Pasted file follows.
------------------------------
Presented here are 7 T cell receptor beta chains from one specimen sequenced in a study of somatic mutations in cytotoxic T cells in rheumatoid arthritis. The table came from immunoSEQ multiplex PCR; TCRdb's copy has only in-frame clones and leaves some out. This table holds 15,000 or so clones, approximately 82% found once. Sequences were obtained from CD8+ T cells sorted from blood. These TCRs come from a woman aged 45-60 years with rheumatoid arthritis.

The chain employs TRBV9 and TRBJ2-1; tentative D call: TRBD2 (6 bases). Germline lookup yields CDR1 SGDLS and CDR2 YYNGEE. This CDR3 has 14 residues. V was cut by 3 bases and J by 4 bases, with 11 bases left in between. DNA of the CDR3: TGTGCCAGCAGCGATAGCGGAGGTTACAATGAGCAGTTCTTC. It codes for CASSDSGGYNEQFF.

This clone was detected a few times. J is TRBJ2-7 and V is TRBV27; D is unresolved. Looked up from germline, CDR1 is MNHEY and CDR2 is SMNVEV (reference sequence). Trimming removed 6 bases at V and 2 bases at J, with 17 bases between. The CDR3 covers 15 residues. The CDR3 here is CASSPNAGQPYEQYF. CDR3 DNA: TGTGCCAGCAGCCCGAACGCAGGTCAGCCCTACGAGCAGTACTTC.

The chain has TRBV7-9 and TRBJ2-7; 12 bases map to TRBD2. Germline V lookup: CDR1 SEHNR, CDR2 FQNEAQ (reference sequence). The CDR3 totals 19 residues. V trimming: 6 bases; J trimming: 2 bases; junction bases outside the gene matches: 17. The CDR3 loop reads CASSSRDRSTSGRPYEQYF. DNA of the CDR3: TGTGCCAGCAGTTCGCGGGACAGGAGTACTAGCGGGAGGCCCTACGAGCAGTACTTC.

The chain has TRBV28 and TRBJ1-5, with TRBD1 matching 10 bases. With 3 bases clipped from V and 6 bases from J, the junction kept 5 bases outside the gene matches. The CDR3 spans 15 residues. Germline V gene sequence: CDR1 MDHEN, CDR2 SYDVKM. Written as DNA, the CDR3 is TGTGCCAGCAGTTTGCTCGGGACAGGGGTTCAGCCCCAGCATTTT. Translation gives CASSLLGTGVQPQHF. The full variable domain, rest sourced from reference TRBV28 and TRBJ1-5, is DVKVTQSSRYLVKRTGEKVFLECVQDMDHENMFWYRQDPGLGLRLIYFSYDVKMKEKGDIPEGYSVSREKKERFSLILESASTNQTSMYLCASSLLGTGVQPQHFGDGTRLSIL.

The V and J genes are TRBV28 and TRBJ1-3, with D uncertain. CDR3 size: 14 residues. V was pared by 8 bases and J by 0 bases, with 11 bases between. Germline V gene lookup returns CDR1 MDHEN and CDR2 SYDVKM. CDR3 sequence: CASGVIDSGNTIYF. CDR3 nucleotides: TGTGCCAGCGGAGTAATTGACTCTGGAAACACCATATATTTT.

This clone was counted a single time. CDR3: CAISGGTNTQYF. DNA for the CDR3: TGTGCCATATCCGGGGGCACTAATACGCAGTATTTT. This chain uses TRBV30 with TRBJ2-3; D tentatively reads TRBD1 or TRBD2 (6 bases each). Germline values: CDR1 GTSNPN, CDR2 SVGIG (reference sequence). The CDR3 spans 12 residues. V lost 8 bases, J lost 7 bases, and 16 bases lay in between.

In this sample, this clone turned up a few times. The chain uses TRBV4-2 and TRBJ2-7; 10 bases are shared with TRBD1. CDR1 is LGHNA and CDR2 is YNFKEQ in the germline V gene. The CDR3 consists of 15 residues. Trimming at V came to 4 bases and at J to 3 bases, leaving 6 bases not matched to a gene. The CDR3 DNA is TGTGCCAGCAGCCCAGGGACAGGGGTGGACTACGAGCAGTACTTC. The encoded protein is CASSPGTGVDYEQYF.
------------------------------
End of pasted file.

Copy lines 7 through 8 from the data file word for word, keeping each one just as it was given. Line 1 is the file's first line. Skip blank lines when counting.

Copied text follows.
This clone was counted a single time. CDR3: CAISGGTNTQYF. DNA for the CDR3: TGTGCCATATCCGGGGGCACTAATACGCAGTATTTT. This chain uses TRBV30 with TRBJ2-3; D tentatively reads TRBD1 or TRBD2 (6 bases each). Germline values: CDR1 GTSNPN, CDR2 SVGIG (reference sequence). The CDR3 spans 12 residues. V lost 8 bases, J lost 7 bases, and 16 bases lay in between.

In this sample, this clone turned up a few times. The chain uses TRBV4-2 and TRBJ2-7; 10 bases are shared with TRBD1. CDR1 is LGHNA and CDR2 is YNFKEQ in the germline V gene. The CDR3 consists of 15 residues. Trimming at V came to 4 bases and at J to 3 bases, leaving 6 bases not matched to a gene. The CDR3 DNA is TGTGCCAGCAGCCCAGGGACAGGGGTGGACTACGAGCAGTACTTC. The encoded protein is CASSPGTGVDYEQYF.